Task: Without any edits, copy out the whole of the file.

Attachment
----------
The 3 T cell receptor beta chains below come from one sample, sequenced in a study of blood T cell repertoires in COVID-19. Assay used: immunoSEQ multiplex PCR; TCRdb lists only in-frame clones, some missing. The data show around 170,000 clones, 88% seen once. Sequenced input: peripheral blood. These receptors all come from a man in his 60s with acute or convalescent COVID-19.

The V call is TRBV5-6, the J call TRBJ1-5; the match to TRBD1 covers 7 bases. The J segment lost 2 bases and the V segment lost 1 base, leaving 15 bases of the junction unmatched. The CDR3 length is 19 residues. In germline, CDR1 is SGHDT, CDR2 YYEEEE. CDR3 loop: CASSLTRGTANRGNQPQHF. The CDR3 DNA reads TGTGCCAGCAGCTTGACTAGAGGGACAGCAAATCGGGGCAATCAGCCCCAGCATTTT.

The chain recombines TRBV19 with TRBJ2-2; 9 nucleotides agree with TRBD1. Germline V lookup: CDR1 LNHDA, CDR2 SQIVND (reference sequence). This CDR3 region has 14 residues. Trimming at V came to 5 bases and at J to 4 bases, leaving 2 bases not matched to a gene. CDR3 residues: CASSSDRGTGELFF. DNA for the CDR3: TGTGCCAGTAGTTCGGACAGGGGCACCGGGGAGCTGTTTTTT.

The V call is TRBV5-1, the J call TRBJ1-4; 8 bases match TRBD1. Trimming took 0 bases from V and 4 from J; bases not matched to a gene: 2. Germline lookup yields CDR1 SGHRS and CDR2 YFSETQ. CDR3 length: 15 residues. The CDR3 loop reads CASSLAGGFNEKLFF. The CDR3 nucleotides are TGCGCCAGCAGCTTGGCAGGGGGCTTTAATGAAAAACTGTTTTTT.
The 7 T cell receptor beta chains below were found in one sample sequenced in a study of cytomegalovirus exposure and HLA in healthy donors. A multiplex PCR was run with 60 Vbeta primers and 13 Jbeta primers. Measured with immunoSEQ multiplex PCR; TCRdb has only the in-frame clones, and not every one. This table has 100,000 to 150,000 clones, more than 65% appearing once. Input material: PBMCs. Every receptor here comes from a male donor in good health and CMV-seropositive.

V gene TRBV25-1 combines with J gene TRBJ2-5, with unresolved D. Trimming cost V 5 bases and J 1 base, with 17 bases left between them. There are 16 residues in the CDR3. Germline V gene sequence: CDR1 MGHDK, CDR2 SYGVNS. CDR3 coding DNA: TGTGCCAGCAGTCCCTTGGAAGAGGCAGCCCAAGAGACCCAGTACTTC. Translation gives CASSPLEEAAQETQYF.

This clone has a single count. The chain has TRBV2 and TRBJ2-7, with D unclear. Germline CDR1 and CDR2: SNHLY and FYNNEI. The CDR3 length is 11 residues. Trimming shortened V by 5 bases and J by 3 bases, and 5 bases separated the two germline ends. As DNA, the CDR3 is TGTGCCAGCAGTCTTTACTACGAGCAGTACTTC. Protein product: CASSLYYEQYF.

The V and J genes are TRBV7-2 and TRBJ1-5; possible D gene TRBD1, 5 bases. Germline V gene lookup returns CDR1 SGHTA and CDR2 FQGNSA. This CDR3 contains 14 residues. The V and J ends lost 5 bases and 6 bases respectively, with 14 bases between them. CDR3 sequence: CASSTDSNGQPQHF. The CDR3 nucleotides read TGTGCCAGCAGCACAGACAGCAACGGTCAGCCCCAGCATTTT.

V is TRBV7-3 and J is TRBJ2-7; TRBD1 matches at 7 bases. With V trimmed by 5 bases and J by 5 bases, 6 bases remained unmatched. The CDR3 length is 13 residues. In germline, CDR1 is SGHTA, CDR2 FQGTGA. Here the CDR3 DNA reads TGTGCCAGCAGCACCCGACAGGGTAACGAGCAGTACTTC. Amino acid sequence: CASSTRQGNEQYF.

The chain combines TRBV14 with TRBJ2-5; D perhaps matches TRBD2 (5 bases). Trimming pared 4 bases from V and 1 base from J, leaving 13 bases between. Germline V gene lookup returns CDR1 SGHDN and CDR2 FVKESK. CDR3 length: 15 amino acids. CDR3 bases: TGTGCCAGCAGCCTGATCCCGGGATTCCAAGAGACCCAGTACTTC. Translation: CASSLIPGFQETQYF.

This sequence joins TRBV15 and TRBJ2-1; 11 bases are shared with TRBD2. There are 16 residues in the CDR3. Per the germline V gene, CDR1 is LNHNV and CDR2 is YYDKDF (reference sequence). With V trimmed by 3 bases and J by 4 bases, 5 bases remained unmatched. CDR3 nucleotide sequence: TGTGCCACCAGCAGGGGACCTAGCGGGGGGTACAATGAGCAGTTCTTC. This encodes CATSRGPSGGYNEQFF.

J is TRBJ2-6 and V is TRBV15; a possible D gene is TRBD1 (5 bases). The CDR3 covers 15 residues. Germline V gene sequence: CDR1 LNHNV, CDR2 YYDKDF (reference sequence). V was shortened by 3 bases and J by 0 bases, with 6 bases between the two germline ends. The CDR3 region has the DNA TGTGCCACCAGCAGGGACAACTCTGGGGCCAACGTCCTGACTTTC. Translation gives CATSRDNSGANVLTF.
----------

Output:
The 3 T cell receptor beta chains below come from one sample, sequenced in a study of blood T cell repertoires in COVID-19. Assay used: immunoSEQ multiplex PCR; TCRdb lists only in-frame clones, some missing. The data show around 170,000 clones, 88% seen once. Sequenced input: peripheral blood. These receptors all come from a man in his 60s with acute or convalescent COVID-19.

The V call is TRBV5-6, the J call TRBJ1-5; the match to TRBD1 covers 7 bases. The J segment lost 2 bases and the V segment lost 1 base, leaving 15 bases of the junction unmatched. The CDR3 length is 19 residues. In germline, CDR1 is SGHDT, CDR2 YYEEEE. CDR3 loop: CASSLTRGTANRGNQPQHF. The CDR3 DNA reads TGTGCCAGCAGCTTGACTAGAGGGACAGCAAATCGGGGCAATCAGCCCCAGCATTTT.

The chain recombines TRBV19 with TRBJ2-2; 9 nucleotides agree with TRBD1. Germline V lookup: CDR1 LNHDA, CDR2 SQIVND (reference sequence). This CDR3 region has 14 residues. Trimming at V came to 5 bases and at J to 4 bases, leaving 2 bases not matched to a gene. CDR3 residues: CASSSDRGTGELFF. DNA for the CDR3: TGTGCCAGTAGTTCGGACAGGGGCACCGGGGAGCTGTTTTTT.

The V call is TRBV5-1, the J call TRBJ1-4; 8 bases match TRBD1. Trimming took 0 bases from V and 4 from J; bases not matched to a gene: 2. Germline lookup yields CDR1 SGHRS and CDR2 YFSETQ. CDR3 length: 15 residues. The CDR3 loop reads CASSLAGGFNEKLFF. The CDR3 nucleotides are TGCGCCAGCAGCTTGGCAGGGGGCTTTAATGAAAAACTGTTTTTT.
The 7 T cell receptor beta chains below were found in one sample sequenced in a study of cytomegalovirus exposure and HLA in healthy donors. A multiplex PCR was run with 60 Vbeta primers and 13 Jbeta primers. Measured with immunoSEQ multiplex PCR; TCRdb has only the in-frame clones, and not every one. This table has 100,000 to 150,000 clones, more than 65% appearing once. Input material: PBMCs. Every receptor here comes from a male donor in good health and CMV-seropositive.

V gene TRBV25-1 combines with J gene TRBJ2-5, with unresolved D. Trimming cost V 5 bases and J 1 base, with 17 bases left between them. There are 16 residues in the CDR3. Germline V gene sequence: CDR1 MGHDK, CDR2 SYGVNS. CDR3 coding DNA: TGTGCCAGCAGTCCCTTGGAAGAGGCAGCCCAAGAGACCCAGTACTTC. Translation gives CASSPLEEAAQETQYF.

This clone has a single count. The chain has TRBV2 and TRBJ2-7, with D unclear. Germline CDR1 and CDR2: SNHLY and FYNNEI. The CDR3 length is 11 residues. Trimming shortened V by 5 bases and J by 3 bases, and 5 bases separated the two germline ends. As DNA, the CDR3 is TGTGCCAGCAGTCTTTACTACGAGCAGTACTTC. Protein product: CASSLYYEQYF.

The V and J genes are TRBV7-2 and TRBJ1-5; possible D gene TRBD1, 5 bases. Germline V gene lookup returns CDR1 SGHTA and CDR2 FQGNSA. This CDR3 contains 14 residues. The V and J ends lost 5 bases and 6 bases respectively, with 14 bases between them. CDR3 sequence: CASSTDSNGQPQHF. The CDR3 nucleotides read TGTGCCAGCAGCACAGACAGCAACGGTCAGCCCCAGCATTTT.

V is TRBV7-3 and J is TRBJ2-7; TRBD1 matches at 7 bases. With V trimmed by 5 bases and J by 5 bases, 6 bases remained unmatched. The CDR3 length is 13 residues. In germline, CDR1 is SGHTA, CDR2 FQGTGA. Here the CDR3 DNA reads TGTGCCAGCAGCACCCGACAGGGTAACGAGCAGTACTTC. Amino acid sequence: CASSTRQGNEQYF.

The chain combines TRBV14 with TRBJ2-5; D perhaps matches TRBD2 (5 bases). Trimming pared 4 bases from V and 1 base from J, leaving 13 bases between. Germline V gene lookup returns CDR1 SGHDN and CDR2 FVKESK. CDR3 length: 15 amino acids. CDR3 bases: TGTGCCAGCAGCCTGATCCCGGGATTCCAAGAGACCCAGTACTTC. Translation: CASSLIPGFQETQYF.

This sequence joins TRBV15 and TRBJ2-1; 11 bases are shared with TRBD2. There are 16 residues in the CDR3. Per the germline V gene, CDR1 is LNHNV and CDR2 is YYDKDF (reference sequence). With V trimmed by 3 bases and J by 4 bases, 5 bases remained unmatched. CDR3 nucleotide sequence: TGTGCCACCAGCAGGGGACCTAGCGGGGGGTACAATGAGCAGTTCTTC. This encodes CATSRGPSGGYNEQFF.

J is TRBJ2-6 and V is TRBV15; a possible D gene is TRBD1 (5 bases). The CDR3 covers 15 residues. Germline V gene sequence: CDR1 LNHNV, CDR2 YYDKDF (reference sequence). V was shortened by 3 bases and J by 0 bases, with 6 bases between the two germline ends. The CDR3 region has the DNA TGTGCCACCAGCAGGGACAACTCTGGGGCCAACGTCCTGACTTTC. Translation gives CATSRDNSGANVLTF.